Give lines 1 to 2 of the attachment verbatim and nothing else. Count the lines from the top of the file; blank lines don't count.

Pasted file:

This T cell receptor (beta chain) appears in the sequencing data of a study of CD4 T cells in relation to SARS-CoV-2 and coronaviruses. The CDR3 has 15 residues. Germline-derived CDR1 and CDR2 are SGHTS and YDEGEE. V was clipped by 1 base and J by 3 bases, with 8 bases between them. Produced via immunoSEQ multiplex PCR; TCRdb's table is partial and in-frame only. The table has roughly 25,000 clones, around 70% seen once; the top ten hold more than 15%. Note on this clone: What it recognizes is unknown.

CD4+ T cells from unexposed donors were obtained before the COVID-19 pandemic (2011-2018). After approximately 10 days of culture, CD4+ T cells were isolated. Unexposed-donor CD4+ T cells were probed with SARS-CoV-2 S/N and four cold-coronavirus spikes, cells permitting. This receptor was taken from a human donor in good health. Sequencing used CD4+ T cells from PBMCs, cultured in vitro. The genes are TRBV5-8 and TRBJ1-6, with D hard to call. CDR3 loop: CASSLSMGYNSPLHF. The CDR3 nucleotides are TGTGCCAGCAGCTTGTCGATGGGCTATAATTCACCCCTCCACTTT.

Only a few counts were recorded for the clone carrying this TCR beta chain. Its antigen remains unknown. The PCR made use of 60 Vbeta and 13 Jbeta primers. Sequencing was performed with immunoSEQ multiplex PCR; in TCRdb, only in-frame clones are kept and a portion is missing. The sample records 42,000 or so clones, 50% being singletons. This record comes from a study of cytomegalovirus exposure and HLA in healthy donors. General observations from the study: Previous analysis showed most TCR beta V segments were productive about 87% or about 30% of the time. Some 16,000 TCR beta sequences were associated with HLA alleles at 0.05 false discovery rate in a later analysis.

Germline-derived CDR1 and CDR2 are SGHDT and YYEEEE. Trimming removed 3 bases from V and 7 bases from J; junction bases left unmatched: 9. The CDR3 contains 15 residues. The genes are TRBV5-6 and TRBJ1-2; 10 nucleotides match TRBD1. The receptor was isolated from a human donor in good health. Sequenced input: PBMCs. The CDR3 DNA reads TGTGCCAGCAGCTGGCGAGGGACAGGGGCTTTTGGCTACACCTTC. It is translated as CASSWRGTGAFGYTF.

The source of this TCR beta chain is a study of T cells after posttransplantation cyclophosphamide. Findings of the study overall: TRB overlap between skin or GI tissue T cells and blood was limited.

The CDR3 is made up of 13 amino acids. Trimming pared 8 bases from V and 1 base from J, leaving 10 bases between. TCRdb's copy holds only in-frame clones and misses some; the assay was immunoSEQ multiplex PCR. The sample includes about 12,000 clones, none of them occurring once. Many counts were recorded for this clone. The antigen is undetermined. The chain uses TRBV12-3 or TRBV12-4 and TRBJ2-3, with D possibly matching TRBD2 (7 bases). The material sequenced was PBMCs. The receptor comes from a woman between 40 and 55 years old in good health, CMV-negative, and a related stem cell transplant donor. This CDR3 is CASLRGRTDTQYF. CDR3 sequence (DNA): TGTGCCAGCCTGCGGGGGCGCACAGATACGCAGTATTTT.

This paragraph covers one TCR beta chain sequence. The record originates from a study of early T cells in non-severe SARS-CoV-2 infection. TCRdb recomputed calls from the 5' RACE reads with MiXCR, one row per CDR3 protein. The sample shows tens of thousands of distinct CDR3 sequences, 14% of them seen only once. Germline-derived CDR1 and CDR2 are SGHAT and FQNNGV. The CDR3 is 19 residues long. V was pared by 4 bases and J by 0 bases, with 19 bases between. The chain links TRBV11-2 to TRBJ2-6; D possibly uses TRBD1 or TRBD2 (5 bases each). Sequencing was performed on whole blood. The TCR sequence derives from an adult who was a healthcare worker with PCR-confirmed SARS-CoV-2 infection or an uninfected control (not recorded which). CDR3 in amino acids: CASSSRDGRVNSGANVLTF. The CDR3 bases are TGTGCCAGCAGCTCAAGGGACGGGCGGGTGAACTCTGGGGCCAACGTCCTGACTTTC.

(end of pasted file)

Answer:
This T cell receptor (beta chain) appears in the sequencing data of a study of CD4 T cells in relation to SARS-CoV-2 and coronaviruses. The CDR3 has 15 residues. Germline-derived CDR1 and CDR2 are SGHTS and YDEGEE. V was clipped by 1 base and J by 3 bases, with 8 bases between them. Produced via immunoSEQ multiplex PCR; TCRdb's table is partial and in-frame only. The table has roughly 25,000 clones, around 70% seen once; the top ten hold more than 15%. Note on this clone: What it recognizes is unknown.

CD4+ T cells from unexposed donors were obtained before the COVID-19 pandemic (2011-2018). After approximately 10 days of culture, CD4+ T cells were isolated. Unexposed-donor CD4+ T cells were probed with SARS-CoV-2 S/N and four cold-coronavirus spikes, cells permitting. This receptor was taken from a human donor in good health. Sequencing used CD4+ T cells from PBMCs, cultured in vitro. The genes are TRBV5-8 and TRBJ1-6, with D hard to call. CDR3 loop: CASSLSMGYNSPLHF. The CDR3 nucleotides are TGTGCCAGCAGCTTGTCGATGGGCTATAATTCACCCCTCCACTTT.